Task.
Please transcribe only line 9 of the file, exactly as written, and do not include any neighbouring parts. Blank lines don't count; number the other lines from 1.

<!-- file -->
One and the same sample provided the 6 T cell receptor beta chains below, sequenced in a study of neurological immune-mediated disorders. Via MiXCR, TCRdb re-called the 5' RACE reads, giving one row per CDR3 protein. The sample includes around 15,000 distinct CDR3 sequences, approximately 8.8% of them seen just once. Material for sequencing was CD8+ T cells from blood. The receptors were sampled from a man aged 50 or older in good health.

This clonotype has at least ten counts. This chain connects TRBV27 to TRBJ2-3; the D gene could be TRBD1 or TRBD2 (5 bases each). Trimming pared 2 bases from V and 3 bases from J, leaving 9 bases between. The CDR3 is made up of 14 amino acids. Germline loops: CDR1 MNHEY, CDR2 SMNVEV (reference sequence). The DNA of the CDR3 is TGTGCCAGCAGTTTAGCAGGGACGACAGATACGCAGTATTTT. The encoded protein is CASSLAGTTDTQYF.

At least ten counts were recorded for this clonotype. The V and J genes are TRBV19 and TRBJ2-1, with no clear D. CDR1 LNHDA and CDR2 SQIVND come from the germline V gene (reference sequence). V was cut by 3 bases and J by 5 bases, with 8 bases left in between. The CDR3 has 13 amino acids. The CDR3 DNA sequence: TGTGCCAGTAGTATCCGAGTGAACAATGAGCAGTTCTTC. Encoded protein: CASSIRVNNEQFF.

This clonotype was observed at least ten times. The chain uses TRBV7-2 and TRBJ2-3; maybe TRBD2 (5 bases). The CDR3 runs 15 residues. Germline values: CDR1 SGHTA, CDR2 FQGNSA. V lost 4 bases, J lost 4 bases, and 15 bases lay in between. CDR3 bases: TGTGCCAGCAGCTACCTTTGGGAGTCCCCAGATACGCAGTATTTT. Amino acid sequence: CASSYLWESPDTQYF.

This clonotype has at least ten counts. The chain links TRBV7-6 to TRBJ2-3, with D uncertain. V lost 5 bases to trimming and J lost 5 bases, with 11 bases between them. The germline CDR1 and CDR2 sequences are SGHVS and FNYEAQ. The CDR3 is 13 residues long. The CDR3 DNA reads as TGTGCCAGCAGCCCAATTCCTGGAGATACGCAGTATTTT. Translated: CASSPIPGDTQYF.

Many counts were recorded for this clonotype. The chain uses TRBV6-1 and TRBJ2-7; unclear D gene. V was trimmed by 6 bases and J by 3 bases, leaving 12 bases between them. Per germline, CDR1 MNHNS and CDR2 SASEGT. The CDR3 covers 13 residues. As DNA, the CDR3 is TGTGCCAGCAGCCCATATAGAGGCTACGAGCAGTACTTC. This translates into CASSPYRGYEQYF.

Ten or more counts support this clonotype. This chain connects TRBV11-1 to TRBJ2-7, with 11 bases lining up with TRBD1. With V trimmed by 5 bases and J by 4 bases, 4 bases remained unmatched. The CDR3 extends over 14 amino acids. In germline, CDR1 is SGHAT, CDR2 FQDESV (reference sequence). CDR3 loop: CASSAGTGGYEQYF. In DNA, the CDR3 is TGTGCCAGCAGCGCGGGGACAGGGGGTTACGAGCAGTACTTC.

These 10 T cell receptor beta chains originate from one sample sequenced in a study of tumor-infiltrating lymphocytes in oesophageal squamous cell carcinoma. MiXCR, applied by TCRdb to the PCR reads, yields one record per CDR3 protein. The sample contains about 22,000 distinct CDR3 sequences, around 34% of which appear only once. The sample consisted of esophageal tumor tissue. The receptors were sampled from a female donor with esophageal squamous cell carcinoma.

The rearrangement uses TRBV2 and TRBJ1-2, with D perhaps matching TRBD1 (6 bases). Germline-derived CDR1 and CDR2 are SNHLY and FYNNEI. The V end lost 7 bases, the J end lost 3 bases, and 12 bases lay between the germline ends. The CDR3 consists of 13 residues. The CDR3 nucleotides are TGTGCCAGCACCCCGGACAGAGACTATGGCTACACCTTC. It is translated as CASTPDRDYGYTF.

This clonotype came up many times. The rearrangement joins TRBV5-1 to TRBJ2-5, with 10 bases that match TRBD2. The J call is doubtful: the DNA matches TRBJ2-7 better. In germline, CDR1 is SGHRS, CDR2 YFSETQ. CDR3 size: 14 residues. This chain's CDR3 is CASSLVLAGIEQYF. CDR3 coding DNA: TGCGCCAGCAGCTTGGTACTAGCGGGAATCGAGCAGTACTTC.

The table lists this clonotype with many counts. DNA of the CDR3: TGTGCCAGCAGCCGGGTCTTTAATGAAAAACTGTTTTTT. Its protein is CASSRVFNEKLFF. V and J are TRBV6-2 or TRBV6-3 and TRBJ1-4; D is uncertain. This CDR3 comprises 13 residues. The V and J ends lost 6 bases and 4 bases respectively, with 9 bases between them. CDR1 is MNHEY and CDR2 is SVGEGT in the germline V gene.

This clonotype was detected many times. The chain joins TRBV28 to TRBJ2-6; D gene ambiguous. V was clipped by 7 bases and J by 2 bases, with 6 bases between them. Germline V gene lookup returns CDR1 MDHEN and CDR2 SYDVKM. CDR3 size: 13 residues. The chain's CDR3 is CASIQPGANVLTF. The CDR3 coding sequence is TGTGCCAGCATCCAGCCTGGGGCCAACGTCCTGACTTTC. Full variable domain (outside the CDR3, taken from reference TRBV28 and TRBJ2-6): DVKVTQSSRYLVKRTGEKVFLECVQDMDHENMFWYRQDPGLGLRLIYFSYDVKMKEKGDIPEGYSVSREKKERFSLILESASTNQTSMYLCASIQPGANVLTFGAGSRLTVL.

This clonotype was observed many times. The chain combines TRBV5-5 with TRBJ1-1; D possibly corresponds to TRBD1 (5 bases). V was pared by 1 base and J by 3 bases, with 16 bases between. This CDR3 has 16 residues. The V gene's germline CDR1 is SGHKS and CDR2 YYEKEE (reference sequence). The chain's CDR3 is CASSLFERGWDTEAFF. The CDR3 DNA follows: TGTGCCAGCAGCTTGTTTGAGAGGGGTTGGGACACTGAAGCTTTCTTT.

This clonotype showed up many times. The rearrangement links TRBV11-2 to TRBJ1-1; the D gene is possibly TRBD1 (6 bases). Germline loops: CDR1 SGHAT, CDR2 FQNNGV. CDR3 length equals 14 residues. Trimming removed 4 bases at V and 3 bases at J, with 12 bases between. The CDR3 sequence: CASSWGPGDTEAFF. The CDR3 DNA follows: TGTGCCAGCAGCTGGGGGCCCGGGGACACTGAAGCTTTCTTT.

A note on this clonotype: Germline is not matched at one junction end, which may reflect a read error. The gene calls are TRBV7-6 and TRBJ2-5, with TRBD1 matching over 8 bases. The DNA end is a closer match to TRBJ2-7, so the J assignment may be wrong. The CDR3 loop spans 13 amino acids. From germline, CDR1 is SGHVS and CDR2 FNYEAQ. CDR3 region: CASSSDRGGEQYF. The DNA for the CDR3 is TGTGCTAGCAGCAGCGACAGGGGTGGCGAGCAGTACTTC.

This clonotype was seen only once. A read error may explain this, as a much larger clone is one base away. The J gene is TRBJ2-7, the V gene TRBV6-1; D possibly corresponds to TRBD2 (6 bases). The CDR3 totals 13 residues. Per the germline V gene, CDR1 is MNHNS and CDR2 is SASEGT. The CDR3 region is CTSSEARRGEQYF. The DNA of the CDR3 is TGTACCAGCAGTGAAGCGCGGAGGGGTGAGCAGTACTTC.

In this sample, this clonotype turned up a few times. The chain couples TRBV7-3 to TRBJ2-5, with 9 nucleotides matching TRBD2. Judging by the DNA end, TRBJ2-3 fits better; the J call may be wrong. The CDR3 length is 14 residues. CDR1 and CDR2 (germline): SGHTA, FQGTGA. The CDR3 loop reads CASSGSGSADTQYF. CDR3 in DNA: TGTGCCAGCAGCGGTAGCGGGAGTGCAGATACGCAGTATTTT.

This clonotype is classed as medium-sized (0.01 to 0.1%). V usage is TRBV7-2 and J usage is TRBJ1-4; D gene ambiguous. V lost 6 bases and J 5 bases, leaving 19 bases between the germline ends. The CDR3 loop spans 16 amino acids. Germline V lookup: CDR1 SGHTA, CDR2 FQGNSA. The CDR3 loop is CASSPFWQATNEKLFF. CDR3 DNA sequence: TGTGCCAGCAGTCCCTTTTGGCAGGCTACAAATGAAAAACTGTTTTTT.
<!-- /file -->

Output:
The rearrangement uses TRBV2 and TRBJ1-2, with D perhaps matching TRBD1 (6 bases). Germline-derived CDR1 and CDR2 are SNHLY and FYNNEI. The V end lost 7 bases, the J end lost 3 bases, and 12 bases lay between the germline ends. The CDR3 consists of 13 residues. The CDR3 nucleotides are TGTGCCAGCACCCCGGACAGAGACTATGGCTACACCTTC. It is translated as CASTPDRDYGYTF.